The fifth section requires the teachers to make an annual test of the sight and hearing of each school child in the public schools "to ascertain whether he is suffering from defective sight or hearing or from any other disability or defect tending to prevent his receiving his full benefit of his school work, or requiring a modification of the school work in order to prevent injury to the child or to secure the best educational results."
Year ending February 1, 1908
• Report of the School Committee -
By far the most serious problem has been the matter of trying to house 90 and more children with space available sufficient to properly accommodate only about 50. The temporary quarters used from Oct. 1906 to June, 1907, were not to be considered for any longer time, even aside from the fact that the state inspector had ordered its occupancy discontinued, so something had to be done. An attempt was made to hire Union Hall, but as this proved unsuccessful, there seemed to be nothing we could do except fit up a room somewhere if a place could be found. Upon investigation, it was found that the tenement at the western end of the long block was so arranged that all the partitions downstairs could be removed, making a large room in which a school might be held temporarily. This room was open to many objections, being so low of ceiling as to contain very insufficient air space, and also being very imperfectly lighted, while suitable ventilating was out of the question.
Year ending February 1, 1909
• Police Department - Outside of a few hen-house robberies reported, we have had very little trouble in this department
The Highland School was opened in late 1908:
• Selectmen's Report - We can but congratulate our Building Committee on their success in constructing such a well built, spacious and handsome a building on their limited means and when the grading is finished, we shall have a school house of which our town may well feel proud.
• Report of the School Committee - The arrangement of the work for the teachers since the schools opened in September is as follows:
Miss Alice La Fleur - grades 1-3;
Miss Edith R. Gregory - grades 4-6;
Miss Addie A. Wright grades 7-9.
The new school building being ready for use, teachers and scholars occupied it for the first time the week preceding Christmas week. It became therefore a fine Christmas gift on the part of the town to both, as well as her contribution to the twentieth century educational progress.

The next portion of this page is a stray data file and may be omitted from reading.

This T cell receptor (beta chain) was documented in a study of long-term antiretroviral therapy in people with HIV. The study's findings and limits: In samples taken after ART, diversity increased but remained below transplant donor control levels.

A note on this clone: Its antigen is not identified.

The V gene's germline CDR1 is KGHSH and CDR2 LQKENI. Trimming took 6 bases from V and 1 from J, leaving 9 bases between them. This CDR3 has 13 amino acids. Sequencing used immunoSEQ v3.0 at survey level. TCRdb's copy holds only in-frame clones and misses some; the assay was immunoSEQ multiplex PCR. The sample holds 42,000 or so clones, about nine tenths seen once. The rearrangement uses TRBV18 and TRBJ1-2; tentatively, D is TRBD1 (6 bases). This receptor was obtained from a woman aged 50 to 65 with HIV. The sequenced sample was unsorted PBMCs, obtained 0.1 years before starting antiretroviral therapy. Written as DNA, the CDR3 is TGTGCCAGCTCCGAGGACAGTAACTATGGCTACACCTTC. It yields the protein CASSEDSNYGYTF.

• Report of the School Superintendent - The $8,000 voted last spring for the erection of a schoolhouse has been well and carefully expended for the handsome structureThe four schoolrooms are unusually well lighted by a group of windows on one side of each room. ..The teachers' room in the front of the building over the hallway will be an excellent place for teachers' meetings, or, what is better, for a child if taken suddenly ill while at schoolThe basement playrooms will be most thoroughly appreciated by teachers and pupils on stormy days.
Year ending February 1, 1910
• Fourth Annual Report of the Local Superintendent for Suppressing the Gypsy and Brown Tail Moths - Owing to the fact that there are now 205 towns in the State infested with the moths, our allotments for the year has been less than in the previous two years
Being well supplied with all necessary tools and equipped with the very best Power and Hand Sprayer, it is believed we can save our Street trees, and with the co-operation of property owners, the orchard, from the ravenous work of the pests.
• Gleason Library - The number of books added during the year was 123.Seventy-five families have patronized the Library sometime during the year.
Before closing our report, the Trustees would like to suggest, if the town could appropriate a little larger sum than has been customary, something could be done towards cataloguing the Library. The Trustees have had this work in mind for a long time, but it has seemed so formidable they have put it off. But if we are to keep up with the times, we know it is a task that should be undertaken.
© 2005 The Carlisle Mosquito